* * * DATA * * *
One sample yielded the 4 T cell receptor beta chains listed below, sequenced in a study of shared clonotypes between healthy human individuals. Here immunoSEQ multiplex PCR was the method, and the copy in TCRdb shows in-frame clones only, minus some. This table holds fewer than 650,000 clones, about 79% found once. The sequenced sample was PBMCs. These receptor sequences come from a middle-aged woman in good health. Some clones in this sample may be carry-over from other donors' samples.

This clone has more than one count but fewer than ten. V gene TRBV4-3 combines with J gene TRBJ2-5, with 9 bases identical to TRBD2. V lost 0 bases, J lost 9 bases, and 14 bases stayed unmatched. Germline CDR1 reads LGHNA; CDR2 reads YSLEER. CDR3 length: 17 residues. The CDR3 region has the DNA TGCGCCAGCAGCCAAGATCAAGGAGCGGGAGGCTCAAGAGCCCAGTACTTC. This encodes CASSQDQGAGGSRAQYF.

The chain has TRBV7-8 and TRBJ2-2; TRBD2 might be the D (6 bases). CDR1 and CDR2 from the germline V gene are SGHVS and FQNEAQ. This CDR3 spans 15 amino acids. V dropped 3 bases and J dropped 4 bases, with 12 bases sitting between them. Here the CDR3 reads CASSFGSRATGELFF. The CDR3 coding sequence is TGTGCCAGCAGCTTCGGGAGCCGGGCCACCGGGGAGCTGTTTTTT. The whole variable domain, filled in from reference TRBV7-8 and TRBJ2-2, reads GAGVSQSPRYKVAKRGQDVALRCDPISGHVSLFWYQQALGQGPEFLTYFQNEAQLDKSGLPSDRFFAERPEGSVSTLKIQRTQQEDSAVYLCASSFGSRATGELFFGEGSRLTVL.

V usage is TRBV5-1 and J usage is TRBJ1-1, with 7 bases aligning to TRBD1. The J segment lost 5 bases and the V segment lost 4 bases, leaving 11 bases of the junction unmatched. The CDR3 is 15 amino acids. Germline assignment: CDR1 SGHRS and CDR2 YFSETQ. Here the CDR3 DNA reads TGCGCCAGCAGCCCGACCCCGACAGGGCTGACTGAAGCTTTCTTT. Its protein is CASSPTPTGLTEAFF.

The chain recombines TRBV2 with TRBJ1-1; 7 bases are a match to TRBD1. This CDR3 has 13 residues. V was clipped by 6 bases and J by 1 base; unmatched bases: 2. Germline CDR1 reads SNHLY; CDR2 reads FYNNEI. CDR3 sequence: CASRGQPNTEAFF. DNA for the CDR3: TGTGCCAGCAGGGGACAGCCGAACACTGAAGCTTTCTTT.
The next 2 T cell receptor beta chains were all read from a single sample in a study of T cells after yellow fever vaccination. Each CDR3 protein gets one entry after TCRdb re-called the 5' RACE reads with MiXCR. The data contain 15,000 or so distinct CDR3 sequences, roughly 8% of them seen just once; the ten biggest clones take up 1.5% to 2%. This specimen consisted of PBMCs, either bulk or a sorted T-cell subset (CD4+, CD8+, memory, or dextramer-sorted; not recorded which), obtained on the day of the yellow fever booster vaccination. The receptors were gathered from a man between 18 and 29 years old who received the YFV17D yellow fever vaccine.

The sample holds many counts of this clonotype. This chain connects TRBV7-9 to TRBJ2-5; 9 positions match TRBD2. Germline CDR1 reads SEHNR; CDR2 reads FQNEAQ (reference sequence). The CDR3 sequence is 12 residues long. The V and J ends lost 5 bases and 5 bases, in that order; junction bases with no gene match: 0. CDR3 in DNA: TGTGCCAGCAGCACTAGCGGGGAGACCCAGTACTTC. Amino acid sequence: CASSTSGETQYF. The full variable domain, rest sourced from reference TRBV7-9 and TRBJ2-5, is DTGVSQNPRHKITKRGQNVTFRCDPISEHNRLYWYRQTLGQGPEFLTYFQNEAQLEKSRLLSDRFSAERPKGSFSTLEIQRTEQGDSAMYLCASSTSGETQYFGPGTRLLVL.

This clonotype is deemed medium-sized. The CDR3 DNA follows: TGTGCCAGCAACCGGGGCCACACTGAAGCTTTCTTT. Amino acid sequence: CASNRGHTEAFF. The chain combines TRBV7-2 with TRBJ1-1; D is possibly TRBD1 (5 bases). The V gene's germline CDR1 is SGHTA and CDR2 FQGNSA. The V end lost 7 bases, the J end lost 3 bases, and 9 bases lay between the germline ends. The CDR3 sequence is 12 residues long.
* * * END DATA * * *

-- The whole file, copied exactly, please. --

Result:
One sample yielded the 4 T cell receptor beta chains listed below, sequenced in a study of shared clonotypes between healthy human individuals. Here immunoSEQ multiplex PCR was the method, and the copy in TCRdb shows in-frame clones only, minus some. This table holds fewer than 650,000 clones, about 79% found once. The sequenced sample was PBMCs. These receptor sequences come from a middle-aged woman in good health. Some clones in this sample may be carry-over from other donors' samples.

This clone has more than one count but fewer than ten. V gene TRBV4-3 combines with J gene TRBJ2-5, with 9 bases identical to TRBD2. V lost 0 bases, J lost 9 bases, and 14 bases stayed unmatched. Germline CDR1 reads LGHNA; CDR2 reads YSLEER. CDR3 length: 17 residues. The CDR3 region has the DNA TGCGCCAGCAGCCAAGATCAAGGAGCGGGAGGCTCAAGAGCCCAGTACTTC. This encodes CASSQDQGAGGSRAQYF.

The chain has TRBV7-8 and TRBJ2-2; TRBD2 might be the D (6 bases). CDR1 and CDR2 from the germline V gene are SGHVS and FQNEAQ. This CDR3 spans 15 amino acids. V dropped 3 bases and J dropped 4 bases, with 12 bases sitting between them. Here the CDR3 reads CASSFGSRATGELFF. The CDR3 coding sequence is TGTGCCAGCAGCTTCGGGAGCCGGGCCACCGGGGAGCTGTTTTTT. The whole variable domain, filled in from reference TRBV7-8 and TRBJ2-2, reads GAGVSQSPRYKVAKRGQDVALRCDPISGHVSLFWYQQALGQGPEFLTYFQNEAQLDKSGLPSDRFFAERPEGSVSTLKIQRTQQEDSAVYLCASSFGSRATGELFFGEGSRLTVL.

V usage is TRBV5-1 and J usage is TRBJ1-1, with 7 bases aligning to TRBD1. The J segment lost 5 bases and the V segment lost 4 bases, leaving 11 bases of the junction unmatched. The CDR3 is 15 amino acids. Germline assignment: CDR1 SGHRS and CDR2 YFSETQ. Here the CDR3 DNA reads TGCGCCAGCAGCCCGACCCCGACAGGGCTGACTGAAGCTTTCTTT. Its protein is CASSPTPTGLTEAFF.

The chain recombines TRBV2 with TRBJ1-1; 7 bases are a match to TRBD1. This CDR3 has 13 residues. V was clipped by 6 bases and J by 1 base; unmatched bases: 2. Germline CDR1 reads SNHLY; CDR2 reads FYNNEI. CDR3 sequence: CASRGQPNTEAFF. DNA for the CDR3: TGTGCCAGCAGGGGACAGCCGAACACTGAAGCTTTCTTT.
The next 2 T cell receptor beta chains were all read from a single sample in a study of T cells after yellow fever vaccination. Each CDR3 protein gets one entry after TCRdb re-called the 5' RACE reads with MiXCR. The data contain 15,000 or so distinct CDR3 sequences, roughly 8% of them seen just once; the ten biggest clones take up 1.5% to 2%. This specimen consisted of PBMCs, either bulk or a sorted T-cell subset (CD4+, CD8+, memory, or dextramer-sorted; not recorded which), obtained on the day of the yellow fever booster vaccination. The receptors were gathered from a man between 18 and 29 years old who received the YFV17D yellow fever vaccine.

The sample holds many counts of this clonotype. This chain connects TRBV7-9 to TRBJ2-5; 9 positions match TRBD2. Germline CDR1 reads SEHNR; CDR2 reads FQNEAQ (reference sequence). The CDR3 sequence is 12 residues long. The V and J ends lost 5 bases and 5 bases, in that order; junction bases with no gene match: 0. CDR3 in DNA: TGTGCCAGCAGCACTAGCGGGGAGACCCAGTACTTC. Amino acid sequence: CASSTSGETQYF. The full variable domain, rest sourced from reference TRBV7-9 and TRBJ2-5, is DTGVSQNPRHKITKRGQNVTFRCDPISEHNRLYWYRQTLGQGPEFLTYFQNEAQLEKSRLLSDRFSAERPKGSFSTLEIQRTEQGDSAMYLCASSTSGETQYFGPGTRLLVL.

This clonotype is deemed medium-sized. The CDR3 DNA follows: TGTGCCAGCAACCGGGGCCACACTGAAGCTTTCTTT. Amino acid sequence: CASNRGHTEAFF. The chain combines TRBV7-2 with TRBJ1-1; D is possibly TRBD1 (5 bases). The V gene's germline CDR1 is SGHTA and CDR2 FQGNSA. The V end lost 7 bases, the J end lost 3 bases, and 9 bases lay between the germline ends. The CDR3 sequence is 12 residues long.